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The Corporatorium: I Am Prometheus (Episode One)

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I am Prometheus. Prometheus. Say it slowly, roll the letters around in your mouth. Prometheus. It is not my real name but it is name most fitting for me. Prometheus, the creator of mankind and its greatest benefactor, chained to a rock, his liver eaten daily by an eagle, in eternal damnation for stealing fire and gifting it to mankind. Yes, there are definite similarities between us.
I am Prometheus, and this is my story. Except it’s not my story. I wish it was, but I am not unique or special. This is the story of untold millions of hapless chaps and chicklets caught up in the grinding gears of the corporate machine.
This is a faux memoir told episodically. You will be inclined, at times, to laugh at us, and cry for us. Do not hold back either impulse. That is the point of sharing this story—to remind us that life is nothing but a series of small comedies and tragedies. What is important is what we take away from each occurrence, what we learn from each calamity and joy.
What will be…

Rainbows & Unicorns, or Truth in Fiction

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An author ought to write for the youth of his own generation, the critics of the next, and the schoolmaster of ever afterwards.  — F. Scott Fitzgerald
I, like most writers with a modicum of self-control and a soupcon of good sense, don’t comment on reviews. But I do read each and every one. Mostly out of curiosity. I’m genuinely curious about what readers think of my work, of the stories I chose to tell, of the words I choose to tell them with—and yes, I realize that can be two very different things. I realize reviewers write not for writers but for other readers to either steer them to books they liked or away from others that somehow disappointed them.
I don’t read reviews to learn what readers want—I decided long ago when I started writing seriously that I wasn’t writing to market but rather writing the stories that burned in me and let the market find me. Perhaps a stupid approach—certainly not a lucrative one, but one that allows me to feel good about my work. And on those dark day…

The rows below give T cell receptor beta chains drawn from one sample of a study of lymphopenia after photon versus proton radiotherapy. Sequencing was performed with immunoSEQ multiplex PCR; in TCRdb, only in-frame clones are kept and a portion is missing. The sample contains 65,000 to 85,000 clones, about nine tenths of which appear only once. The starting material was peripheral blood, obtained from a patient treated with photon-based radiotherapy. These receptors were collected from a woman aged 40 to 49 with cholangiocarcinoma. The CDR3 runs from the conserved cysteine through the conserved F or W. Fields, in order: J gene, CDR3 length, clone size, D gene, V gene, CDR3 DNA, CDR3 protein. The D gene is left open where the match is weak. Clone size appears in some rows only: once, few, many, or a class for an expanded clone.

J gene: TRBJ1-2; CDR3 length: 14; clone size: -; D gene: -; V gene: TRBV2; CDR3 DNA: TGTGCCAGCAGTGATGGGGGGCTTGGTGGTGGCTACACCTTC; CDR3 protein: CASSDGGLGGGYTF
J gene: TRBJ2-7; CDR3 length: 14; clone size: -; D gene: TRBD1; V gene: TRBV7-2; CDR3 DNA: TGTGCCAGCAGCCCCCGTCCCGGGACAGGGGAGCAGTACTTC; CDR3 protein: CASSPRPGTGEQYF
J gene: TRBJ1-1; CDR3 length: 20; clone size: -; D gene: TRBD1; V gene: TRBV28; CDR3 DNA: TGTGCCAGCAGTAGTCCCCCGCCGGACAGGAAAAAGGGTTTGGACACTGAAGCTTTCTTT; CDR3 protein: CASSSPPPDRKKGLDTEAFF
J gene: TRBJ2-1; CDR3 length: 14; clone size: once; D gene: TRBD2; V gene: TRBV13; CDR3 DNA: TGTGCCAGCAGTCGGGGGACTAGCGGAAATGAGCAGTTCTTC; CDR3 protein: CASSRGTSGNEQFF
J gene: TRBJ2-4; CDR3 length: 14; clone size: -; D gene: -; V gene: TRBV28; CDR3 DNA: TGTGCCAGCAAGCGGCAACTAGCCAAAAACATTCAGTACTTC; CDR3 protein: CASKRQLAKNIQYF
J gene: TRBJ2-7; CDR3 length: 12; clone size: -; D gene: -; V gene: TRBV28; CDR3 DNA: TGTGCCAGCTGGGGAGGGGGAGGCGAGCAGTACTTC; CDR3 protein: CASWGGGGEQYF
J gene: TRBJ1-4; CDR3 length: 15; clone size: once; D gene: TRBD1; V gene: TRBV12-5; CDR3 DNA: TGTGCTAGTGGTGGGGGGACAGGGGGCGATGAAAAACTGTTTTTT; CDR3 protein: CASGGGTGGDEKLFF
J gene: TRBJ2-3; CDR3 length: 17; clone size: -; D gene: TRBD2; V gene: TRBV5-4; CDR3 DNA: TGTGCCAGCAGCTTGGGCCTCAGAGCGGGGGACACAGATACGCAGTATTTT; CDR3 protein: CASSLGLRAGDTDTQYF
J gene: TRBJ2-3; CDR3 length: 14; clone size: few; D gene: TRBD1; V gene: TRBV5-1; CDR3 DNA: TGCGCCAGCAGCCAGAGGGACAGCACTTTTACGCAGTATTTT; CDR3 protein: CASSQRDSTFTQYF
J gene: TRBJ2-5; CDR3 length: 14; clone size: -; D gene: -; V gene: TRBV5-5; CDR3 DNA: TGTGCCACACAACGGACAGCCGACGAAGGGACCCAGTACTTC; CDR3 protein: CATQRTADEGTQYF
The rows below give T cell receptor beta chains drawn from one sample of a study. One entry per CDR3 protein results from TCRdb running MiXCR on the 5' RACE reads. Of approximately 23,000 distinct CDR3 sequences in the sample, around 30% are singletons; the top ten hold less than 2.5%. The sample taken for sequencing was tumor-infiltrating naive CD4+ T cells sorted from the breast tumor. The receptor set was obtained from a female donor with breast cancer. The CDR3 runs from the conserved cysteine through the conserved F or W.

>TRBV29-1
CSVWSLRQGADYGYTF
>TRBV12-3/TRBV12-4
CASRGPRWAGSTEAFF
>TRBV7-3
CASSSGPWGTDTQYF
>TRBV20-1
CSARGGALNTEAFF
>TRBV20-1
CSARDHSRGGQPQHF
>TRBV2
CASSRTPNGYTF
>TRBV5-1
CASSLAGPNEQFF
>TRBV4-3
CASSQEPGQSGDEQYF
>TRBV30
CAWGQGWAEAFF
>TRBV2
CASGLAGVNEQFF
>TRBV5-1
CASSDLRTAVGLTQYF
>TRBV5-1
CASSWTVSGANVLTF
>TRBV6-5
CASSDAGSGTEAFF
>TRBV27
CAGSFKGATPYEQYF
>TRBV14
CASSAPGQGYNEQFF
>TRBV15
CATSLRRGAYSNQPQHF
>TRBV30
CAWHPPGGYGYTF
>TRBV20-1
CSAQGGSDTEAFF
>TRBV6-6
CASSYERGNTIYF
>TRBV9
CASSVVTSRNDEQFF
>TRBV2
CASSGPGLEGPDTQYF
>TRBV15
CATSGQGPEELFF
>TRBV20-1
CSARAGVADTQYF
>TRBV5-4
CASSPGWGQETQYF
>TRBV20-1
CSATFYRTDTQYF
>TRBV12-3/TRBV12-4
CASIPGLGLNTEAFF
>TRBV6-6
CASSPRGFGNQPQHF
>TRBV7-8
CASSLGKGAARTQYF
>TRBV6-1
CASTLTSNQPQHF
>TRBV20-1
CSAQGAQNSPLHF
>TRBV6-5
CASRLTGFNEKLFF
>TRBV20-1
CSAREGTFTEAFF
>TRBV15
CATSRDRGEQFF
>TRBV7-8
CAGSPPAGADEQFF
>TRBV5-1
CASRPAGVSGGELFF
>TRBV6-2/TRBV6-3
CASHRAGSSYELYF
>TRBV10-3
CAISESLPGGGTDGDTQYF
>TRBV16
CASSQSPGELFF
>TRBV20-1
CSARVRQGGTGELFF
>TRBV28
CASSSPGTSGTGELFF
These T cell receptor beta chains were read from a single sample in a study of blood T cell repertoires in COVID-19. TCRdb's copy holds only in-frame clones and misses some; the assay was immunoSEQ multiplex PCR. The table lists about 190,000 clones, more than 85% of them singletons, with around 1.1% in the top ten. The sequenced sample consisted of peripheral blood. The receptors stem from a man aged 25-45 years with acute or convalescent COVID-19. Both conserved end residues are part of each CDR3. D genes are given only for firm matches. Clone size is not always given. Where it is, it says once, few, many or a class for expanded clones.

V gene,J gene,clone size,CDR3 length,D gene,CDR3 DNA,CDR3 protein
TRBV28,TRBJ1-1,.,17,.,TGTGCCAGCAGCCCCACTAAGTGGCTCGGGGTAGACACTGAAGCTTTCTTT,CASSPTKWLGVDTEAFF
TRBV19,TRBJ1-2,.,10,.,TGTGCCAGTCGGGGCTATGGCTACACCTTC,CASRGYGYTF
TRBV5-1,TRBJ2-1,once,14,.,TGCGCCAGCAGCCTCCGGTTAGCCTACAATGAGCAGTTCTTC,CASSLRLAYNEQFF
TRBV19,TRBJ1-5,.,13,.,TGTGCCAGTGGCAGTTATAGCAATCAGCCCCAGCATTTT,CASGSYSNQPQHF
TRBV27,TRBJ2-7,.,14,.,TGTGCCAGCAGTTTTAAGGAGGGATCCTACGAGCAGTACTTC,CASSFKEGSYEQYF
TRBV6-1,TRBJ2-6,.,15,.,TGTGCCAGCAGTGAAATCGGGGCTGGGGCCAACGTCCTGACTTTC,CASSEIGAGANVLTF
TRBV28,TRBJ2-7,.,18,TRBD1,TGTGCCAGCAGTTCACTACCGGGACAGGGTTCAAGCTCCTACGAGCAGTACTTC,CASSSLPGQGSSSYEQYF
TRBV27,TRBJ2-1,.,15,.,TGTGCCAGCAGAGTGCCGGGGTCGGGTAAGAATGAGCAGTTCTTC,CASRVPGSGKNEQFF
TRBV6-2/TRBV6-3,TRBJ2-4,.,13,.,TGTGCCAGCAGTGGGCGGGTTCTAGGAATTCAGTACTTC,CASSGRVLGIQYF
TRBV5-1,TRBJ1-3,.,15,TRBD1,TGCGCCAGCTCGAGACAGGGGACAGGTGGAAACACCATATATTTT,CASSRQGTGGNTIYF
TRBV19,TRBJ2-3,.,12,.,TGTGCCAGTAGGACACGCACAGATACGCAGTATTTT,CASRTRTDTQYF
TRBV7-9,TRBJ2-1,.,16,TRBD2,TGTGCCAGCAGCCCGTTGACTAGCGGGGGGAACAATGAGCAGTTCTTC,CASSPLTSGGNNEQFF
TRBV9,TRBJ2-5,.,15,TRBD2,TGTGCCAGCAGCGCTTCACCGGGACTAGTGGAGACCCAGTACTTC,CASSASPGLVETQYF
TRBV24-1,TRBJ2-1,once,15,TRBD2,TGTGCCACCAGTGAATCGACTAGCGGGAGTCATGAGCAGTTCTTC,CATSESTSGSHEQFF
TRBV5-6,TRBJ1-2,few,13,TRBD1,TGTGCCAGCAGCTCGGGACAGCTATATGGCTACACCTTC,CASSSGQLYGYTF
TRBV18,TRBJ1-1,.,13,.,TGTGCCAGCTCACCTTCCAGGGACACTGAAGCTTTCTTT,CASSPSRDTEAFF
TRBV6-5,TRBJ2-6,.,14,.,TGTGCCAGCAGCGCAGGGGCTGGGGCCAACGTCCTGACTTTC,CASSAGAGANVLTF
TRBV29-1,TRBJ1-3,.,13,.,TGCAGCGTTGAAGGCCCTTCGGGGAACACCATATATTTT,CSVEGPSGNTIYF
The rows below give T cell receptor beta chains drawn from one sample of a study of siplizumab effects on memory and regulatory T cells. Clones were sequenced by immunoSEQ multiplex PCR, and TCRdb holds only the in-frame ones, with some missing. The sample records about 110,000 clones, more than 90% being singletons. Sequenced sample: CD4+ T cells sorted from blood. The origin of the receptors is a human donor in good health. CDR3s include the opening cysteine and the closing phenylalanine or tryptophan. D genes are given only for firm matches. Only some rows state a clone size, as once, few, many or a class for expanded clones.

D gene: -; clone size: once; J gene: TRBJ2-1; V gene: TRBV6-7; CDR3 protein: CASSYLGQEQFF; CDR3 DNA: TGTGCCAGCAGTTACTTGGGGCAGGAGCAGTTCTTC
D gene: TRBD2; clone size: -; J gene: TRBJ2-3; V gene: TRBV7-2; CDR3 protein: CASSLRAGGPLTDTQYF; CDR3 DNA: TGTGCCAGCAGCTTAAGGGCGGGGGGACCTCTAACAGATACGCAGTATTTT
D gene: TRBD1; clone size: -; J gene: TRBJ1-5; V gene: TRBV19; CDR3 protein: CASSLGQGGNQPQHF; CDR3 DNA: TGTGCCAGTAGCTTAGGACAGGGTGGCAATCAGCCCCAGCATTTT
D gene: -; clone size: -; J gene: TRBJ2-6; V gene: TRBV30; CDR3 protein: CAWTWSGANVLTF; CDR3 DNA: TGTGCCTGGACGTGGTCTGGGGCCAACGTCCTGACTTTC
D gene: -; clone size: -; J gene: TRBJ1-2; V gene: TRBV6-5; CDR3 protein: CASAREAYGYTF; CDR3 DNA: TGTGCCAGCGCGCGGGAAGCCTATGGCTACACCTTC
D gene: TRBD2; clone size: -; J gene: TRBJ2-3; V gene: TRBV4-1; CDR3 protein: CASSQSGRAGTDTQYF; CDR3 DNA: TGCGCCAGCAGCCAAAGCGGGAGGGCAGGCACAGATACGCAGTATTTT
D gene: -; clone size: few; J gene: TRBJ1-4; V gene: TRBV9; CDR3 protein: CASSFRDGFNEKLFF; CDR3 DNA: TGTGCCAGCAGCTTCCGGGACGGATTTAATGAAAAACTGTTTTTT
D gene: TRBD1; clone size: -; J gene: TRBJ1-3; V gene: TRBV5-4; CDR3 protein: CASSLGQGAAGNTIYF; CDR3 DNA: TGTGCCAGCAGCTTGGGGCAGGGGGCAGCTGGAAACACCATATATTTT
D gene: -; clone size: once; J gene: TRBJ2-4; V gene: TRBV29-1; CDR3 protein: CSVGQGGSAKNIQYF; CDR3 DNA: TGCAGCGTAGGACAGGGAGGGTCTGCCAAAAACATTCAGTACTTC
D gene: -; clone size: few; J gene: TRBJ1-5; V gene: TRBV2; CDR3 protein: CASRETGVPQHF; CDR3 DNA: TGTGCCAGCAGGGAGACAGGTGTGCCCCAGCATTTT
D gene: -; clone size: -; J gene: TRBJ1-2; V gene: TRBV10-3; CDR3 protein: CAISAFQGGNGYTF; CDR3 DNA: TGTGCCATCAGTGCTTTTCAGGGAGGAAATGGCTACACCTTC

The Rebranding of Larry

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On June 26, I quit my job. I immediately stopped doing three things: setting my alarm, ironing clothes, and shaving. The next day I started Klonopin, an anticonvulsant often prescribed to treat panic attacks and anxiety. Five days later I sat in my doctor’s office and, in tears, admitted that for the first time in I didn’t know how long, I felt like myself. He referred me to a therapist and the work began.
With no job, and a new book set to be released August 1, I had nothing to do but work on myself and write. I needed to figure not only who I was but who I wanted to be, what I wanted to do next. Writing was a part of that. With the publication of my first book, What Binds Us, I was classified as a romance writer specifically gay romance, more commonly referred to as mm romance. I was never quite comfortable with that definition quite frankly. My books have strong romantic elements but I don’t see them as romances. Being so close to releasing In His Eyes, I really needed to think thro…

On Reading, Writing and Favorite Lines

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I don’t read when I’m working on a book. I’m too easily influenced by what is happening around me when I write: events, conversations, songs, people—they all comes into play and get filtered into my work. So, I avoid reading to avoid another writer’s influence. Since In His Eyes was released on August 1, I’ve been trying to catch up on my reading. Most recently I picked up “The Best of Saki,” by H.H. Munro, a British writer whose witty, mischievous, and sometimes macabre stories satirize Edwardian society and culture. I fell in love with his prose. Often there were lines that were sublime: concise, biting. As read, I made notes highlighting those special lines. This post is about favorite lines from books I’ve recently read.
H.H. Munro (Saki): His casual comments on marriage were a particular favorite of mine:
You’re married to him—that’s different; you’ve sworn to love, honour, and endure him: I haven’t. –Laura
To have married Mortimer Seltoun, ‘Dead Mortimer,’ as his more intimate enemi…